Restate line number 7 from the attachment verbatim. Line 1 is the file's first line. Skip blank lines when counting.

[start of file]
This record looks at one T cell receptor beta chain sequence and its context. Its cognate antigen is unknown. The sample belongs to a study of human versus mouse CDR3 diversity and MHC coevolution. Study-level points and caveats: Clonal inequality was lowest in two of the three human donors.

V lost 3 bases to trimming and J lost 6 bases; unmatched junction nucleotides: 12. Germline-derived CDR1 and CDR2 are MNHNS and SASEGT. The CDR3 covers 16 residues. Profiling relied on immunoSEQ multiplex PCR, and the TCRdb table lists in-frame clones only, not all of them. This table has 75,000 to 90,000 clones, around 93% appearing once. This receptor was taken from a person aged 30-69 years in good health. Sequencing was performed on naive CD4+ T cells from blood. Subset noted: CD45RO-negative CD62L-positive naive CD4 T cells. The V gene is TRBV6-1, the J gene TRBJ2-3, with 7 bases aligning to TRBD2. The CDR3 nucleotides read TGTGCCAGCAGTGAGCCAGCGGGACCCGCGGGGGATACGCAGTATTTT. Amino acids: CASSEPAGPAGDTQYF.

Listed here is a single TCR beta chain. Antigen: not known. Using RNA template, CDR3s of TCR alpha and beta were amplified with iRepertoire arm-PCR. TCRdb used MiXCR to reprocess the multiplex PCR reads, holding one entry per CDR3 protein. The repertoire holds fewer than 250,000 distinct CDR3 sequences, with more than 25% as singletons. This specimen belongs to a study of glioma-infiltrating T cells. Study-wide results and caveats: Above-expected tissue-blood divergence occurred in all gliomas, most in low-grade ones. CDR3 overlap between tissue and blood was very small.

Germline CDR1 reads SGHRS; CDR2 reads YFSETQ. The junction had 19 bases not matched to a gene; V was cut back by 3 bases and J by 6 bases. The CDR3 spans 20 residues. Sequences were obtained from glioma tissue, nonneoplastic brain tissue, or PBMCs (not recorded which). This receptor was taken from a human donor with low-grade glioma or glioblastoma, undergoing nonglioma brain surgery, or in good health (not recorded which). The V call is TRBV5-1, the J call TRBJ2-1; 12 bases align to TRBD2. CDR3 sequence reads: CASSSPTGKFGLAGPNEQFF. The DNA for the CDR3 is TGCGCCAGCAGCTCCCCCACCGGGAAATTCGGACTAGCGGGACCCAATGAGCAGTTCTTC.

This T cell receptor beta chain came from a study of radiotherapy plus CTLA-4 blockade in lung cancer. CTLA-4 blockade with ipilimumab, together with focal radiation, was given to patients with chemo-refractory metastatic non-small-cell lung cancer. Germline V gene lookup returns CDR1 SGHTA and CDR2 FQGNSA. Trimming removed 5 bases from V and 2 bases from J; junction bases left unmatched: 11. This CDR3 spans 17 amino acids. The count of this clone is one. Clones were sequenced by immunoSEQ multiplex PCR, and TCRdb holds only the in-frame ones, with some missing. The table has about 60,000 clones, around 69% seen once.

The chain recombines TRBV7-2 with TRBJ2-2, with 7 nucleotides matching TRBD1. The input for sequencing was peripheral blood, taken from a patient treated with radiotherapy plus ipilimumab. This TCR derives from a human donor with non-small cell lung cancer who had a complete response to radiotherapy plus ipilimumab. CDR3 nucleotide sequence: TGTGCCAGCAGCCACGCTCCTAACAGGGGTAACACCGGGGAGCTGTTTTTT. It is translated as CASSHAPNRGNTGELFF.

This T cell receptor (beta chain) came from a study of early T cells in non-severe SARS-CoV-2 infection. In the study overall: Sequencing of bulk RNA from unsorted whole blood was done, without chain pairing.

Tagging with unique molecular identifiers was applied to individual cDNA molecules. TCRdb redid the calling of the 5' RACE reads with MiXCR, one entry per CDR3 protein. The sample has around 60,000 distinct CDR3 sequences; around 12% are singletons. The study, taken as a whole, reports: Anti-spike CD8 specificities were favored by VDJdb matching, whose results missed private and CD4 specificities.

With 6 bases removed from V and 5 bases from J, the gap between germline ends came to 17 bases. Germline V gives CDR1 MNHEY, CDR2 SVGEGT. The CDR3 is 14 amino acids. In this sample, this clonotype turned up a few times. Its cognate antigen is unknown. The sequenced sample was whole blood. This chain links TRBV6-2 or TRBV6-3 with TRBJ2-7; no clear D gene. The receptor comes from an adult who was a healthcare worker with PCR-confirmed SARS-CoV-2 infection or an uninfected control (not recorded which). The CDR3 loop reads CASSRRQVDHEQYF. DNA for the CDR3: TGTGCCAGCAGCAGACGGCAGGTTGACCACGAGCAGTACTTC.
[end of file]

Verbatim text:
This T cell receptor (beta chain) came from a study of early T cells in non-severe SARS-CoV-2 infection. In the study overall: Sequencing of bulk RNA from unsorted whole blood was done, without chain pairing.